Biochar currently attracts technological and market optimism, promising multiple wins – for climate change, food security, bioenergy and health – not least for African farmers. This paper examines the political-economic and discursive processes constructing biochar as a novel green commodity, creating new alliances amongst scientists, businesses, venture capital firms and non-governmental organisations.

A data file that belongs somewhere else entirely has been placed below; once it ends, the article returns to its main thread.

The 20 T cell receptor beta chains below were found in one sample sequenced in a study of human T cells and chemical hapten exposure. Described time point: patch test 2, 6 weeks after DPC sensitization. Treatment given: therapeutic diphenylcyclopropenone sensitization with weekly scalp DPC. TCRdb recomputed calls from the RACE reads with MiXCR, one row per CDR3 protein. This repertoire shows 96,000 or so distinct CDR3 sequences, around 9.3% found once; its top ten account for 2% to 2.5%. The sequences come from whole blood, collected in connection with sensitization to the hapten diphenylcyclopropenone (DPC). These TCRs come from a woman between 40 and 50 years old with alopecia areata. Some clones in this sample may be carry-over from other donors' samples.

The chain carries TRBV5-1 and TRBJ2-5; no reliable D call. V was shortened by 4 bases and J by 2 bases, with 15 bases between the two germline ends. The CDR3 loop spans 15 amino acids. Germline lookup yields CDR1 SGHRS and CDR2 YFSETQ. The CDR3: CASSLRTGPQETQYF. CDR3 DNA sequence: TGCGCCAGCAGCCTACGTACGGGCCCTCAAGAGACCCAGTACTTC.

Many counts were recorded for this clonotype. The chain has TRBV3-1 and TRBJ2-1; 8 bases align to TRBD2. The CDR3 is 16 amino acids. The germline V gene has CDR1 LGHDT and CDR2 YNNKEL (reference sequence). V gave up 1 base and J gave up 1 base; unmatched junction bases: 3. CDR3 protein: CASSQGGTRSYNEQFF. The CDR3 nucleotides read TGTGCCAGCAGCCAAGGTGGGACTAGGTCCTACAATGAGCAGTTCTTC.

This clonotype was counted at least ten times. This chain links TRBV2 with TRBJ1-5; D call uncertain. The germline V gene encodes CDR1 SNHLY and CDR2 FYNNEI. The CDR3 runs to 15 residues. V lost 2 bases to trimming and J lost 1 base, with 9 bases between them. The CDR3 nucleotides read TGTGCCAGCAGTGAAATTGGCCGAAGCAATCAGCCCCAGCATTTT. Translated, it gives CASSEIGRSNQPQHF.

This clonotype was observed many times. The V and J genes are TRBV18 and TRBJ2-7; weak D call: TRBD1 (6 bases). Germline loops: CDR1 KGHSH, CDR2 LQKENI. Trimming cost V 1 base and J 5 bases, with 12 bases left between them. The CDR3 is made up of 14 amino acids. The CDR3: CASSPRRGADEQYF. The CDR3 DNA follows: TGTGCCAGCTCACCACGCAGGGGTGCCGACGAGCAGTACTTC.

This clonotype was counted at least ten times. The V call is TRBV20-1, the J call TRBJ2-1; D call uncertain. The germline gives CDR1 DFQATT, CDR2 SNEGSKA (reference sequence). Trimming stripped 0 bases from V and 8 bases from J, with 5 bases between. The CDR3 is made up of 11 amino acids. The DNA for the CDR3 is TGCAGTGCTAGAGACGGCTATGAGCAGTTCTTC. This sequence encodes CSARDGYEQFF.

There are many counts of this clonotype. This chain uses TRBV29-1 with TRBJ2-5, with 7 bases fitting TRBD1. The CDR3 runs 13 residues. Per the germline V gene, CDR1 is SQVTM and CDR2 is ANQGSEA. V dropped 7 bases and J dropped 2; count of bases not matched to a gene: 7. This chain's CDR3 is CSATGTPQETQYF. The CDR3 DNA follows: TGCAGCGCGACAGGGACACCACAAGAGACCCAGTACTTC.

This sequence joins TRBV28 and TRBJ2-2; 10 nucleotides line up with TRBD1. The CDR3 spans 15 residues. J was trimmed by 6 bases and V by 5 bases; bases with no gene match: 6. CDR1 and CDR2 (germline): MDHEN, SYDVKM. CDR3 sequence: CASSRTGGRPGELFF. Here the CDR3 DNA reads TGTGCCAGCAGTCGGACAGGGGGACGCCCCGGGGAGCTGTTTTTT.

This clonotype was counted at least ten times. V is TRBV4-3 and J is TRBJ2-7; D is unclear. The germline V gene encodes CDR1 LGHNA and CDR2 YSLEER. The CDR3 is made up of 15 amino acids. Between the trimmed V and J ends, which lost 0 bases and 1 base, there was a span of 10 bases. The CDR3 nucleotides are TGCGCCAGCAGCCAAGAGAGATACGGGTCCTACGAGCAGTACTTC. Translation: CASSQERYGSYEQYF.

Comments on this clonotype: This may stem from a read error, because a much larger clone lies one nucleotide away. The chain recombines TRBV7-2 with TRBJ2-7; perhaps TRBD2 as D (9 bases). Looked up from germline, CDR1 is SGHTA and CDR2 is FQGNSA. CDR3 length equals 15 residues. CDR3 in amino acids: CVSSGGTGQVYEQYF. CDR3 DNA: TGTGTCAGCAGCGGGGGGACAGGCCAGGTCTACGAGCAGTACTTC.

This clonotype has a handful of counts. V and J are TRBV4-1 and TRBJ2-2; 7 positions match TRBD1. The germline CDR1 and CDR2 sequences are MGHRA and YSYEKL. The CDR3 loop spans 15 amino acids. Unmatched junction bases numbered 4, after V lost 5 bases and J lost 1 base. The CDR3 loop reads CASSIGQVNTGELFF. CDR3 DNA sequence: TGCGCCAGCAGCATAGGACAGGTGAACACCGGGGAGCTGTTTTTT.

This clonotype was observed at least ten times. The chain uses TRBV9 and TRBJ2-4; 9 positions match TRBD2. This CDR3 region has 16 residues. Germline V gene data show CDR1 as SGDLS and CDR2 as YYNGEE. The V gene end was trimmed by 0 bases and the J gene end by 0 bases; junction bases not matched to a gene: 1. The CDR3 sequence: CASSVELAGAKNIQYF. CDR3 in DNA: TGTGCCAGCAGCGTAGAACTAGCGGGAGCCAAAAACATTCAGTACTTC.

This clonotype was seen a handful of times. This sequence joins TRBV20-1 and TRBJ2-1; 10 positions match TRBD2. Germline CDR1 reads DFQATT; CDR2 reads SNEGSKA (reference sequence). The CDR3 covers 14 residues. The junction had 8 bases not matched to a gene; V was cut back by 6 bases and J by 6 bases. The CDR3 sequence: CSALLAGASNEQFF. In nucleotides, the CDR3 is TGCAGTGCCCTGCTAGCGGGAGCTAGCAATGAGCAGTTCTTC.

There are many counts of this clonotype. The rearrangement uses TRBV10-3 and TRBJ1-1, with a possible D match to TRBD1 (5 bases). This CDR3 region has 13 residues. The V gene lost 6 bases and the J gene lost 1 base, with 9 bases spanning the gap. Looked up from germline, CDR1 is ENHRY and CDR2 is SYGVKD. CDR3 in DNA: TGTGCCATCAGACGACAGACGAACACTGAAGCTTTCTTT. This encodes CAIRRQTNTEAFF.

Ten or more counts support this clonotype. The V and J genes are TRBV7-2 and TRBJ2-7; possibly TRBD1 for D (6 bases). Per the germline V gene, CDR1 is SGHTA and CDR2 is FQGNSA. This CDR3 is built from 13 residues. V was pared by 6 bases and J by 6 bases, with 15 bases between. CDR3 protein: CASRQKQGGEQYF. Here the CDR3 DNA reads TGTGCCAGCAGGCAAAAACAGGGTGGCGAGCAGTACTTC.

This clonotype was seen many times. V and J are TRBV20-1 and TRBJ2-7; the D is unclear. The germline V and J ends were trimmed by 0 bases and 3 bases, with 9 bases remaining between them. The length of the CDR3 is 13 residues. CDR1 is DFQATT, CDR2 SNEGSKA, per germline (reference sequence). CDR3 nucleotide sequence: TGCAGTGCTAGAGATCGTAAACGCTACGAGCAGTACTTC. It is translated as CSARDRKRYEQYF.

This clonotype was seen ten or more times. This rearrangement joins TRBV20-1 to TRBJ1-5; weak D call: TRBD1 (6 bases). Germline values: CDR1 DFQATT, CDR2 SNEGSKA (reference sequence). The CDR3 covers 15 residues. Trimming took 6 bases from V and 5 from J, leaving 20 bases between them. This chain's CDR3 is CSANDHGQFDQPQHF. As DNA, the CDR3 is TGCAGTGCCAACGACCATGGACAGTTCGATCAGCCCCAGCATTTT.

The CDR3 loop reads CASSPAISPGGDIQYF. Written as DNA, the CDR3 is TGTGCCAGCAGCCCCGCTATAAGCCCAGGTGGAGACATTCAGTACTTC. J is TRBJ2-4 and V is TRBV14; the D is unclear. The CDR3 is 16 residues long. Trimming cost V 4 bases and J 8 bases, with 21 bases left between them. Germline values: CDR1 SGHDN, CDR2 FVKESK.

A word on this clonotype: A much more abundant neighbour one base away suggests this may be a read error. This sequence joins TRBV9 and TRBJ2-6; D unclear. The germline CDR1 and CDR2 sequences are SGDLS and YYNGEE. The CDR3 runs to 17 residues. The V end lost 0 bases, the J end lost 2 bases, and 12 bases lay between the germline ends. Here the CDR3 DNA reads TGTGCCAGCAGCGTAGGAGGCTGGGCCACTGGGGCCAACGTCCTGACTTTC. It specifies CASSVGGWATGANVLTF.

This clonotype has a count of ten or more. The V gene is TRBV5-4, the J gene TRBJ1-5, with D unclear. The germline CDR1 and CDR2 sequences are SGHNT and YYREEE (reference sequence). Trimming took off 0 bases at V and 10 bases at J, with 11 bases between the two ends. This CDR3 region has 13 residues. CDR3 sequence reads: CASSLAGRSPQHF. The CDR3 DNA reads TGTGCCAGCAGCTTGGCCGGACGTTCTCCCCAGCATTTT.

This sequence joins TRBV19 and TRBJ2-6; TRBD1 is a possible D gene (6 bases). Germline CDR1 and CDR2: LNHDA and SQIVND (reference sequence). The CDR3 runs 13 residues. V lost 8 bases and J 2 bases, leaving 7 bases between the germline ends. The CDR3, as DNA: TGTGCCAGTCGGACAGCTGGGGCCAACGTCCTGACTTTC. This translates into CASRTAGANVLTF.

Carbon market logics are not only threatening large-scale land grabs for biochar feedstocks but also other forms of resource, labour and ecological appropriation through driving research and development and shaping small-scale pilot projects. In these, soil carbon is ‘chopped out’ of its ecosystem and social contexts and revalued as exchangeable pieces of carbon nature. Farmers are hailed as green actors and market winners, provided they discipline their practices according to these new technical and market logics. These discourses contrast strongly with the farmers’ existing conceptual and practical repertoires; a case study from Liberia illustrates how farmers already manipulate soil carbon in creating locally valued anthropogenic dark earths, but within diverse farming repertoires, ontologies of human–nature interrelationship and historical and political ecologies.